How not to get hired at a fashion magazine: 10 mistakes that could be killing your chances
Finding a job, any job, is tough, but particularly so in fashion media—a small, competitive world where people tend to hang onto their positions for dear life. But there are ways to make sure your cover letter and resume get placed in the “Yes” pile—at least long enough to get you in the door for an interview.
Here are 10 turn-offs from actual cover letters and resumes that I have seen in my 6+ years as editor-in-chief of FASHION.
Don’t say “It’s my dream to work in fashion”
I get that working at a fashion magazine is a dream for many. But telling me that in your cover letter makes you sound like a tween. Even for an entry level position, I, like many others, am looking for mature person who can handle lots of responsibility, stay calm under pressure and be a team player. Focus on the skills and experience that are relevant to the position. If it’s your dream to work in fashion, you should be able to provide some related experience even if it’s a part-time retail job, contributing to a blog or working on a school fashion show.
Don’t insult the brand you are applying to
If I ask you to critique our magazine, website and social media channels in an interview, that’s one thing. I have already established you as a potential candidate and am looking for fresh ideas you can bring to the table. But trashing our brand in your cover letter—outlining improvements you would like to make, for example—is not going to make me want to hire you. It might indicate that you don’t understand our positioning in the market. I would also worry about whether you would be disrespectful to me and the rest of our team.
Don’t tell me you will solve all my problems
Opening your cover letter with, “You can stop searching right now because I am your new x,” is a sure first step toward the trash bin. All it does is paint you as an arrogant know-it-all. “Hire me and you won’t be sorry” is a recurring theme, whether it is in those exact words or expressed in a more subtle way. Telling me you are so special you have never found a task you couldn’t master is another red flag—everyone has strengths and weaknesses and if you can’t admit the latter, that’s a problem.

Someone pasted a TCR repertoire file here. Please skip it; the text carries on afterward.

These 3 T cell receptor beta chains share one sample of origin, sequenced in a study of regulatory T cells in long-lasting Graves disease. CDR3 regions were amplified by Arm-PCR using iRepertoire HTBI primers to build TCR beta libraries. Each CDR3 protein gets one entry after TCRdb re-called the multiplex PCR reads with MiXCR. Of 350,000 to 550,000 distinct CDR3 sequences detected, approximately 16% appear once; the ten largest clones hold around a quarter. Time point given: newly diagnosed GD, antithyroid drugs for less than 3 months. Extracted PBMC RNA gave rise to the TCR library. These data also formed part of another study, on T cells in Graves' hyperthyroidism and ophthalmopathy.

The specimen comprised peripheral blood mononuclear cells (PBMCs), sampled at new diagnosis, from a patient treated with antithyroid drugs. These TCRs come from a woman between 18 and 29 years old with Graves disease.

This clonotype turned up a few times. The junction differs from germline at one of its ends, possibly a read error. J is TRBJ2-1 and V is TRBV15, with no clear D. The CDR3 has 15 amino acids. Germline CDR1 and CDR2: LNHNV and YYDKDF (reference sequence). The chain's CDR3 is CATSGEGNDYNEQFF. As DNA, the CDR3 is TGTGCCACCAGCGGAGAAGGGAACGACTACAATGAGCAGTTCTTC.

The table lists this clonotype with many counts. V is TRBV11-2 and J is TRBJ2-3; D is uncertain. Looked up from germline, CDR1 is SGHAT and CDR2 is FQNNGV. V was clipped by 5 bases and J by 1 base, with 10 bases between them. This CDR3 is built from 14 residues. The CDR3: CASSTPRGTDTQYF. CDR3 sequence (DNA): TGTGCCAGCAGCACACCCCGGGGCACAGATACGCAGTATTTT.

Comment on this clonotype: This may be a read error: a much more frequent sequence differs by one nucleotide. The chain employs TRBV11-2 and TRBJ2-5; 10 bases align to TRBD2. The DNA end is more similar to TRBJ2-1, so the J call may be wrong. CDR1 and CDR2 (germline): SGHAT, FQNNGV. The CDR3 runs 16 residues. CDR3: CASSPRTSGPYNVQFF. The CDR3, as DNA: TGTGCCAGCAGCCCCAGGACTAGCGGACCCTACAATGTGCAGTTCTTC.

Don’t claim to have interviewed Lady Gaga or Beyonce if all you did was put quotes from a beauty company handout into a blog post or story. This will probably come up in your job interview and you will have to admit you didn’t have a face-to-face sit down with the star. For that reason alone I would write someone off as untruthful and untrustworthy. And don’t bother declaring that you got “rave reviews” for your work with celebrities or interview subjects unless you can show proof to back this up.
This would seem pretty obvious but misleading claims often show up on resumes and cover letters. Don’t declare that you “worked with Kim Kardashian” when you all you did was ambush her for a selfie at a personal appearance. Don’t write that you were the founder of a very successful indie magazine that was distributed in Canada, the US and the UK if I am not going to be able to find any trace of it ever having existed. Leaving a couple of copies of your short-lived vanity project in airport lounges doesn’t count as distribution of a very successful indie magazine. Just say you published an indie magazine for a while. That’s enough to pique my interest. Any major claims will be investigated to determine just how real they are.
“It’s all about me, me, me”
While the cover letter should provide a sketch of who you are and where you are in your career, it should also make a case for why you are a good fit for the role. Put yourself in my shoes. I need to know that you are on a relevant path and that the position I am trying to fill would be the next logical step.
I once received a cover letter from someone who works at a city magazine but really wants a job in fashion. She wrote, “I want my career to be in fashion journalism and although (x magazine) has provided me with skills and knowledge, only a fashion-focused publication can take me in the direction I want to go.” But this isn’t only about you and what you want.
Don’t be vague
Many resumes that cross my desk include experience writing fashion stories. But this doesn’t tell me what kind of fashion stories. Designer profiles? Business and retail news? Short trend items? Long essays? If you are applying for a job that includes fashion writing, be explicit about what kind of writing you have done. And I once received a resume from someone who described herself as an editor/journalist/stylist/producer/MC/host/broadcaster/media personality/style expert. I was left with the impression that she was a “jack of all trades, master of none.”
Be careful what you link to
If you provide links to material you have written, make sure they are relevant to the brand you are applying for. Ripping into someone on your blog and calling them a “douche bag” (yes, this was a link on a resume) sets off alarm bells that you might not be a good fit for the FASHION brand. If you follow us, you will know we don’t call people douche bags.
Basic. Basic. Basic. But you would be shocked how often it happens. And I am not talking about tricky or obscure terms. Someone applying for a copy-editing job misspelled a designer name in her cover letter. That’s a major fail, as is screwing up the editor-in-chief’s name. Have someone skilled proofread your resume, cover letter AND email introduction. Any written material you submit needs to be perfect.
Don’t assume I know you
There are thousands of blogs out there and only so many hours in a day, so I apologize if I am not familiar with yours. Starting your cover letter with “I am sure you know a bit about me from my blog (insert name here)” is a hint you might not have a realistic idea of how a magazine works or what the editor-in-chief does.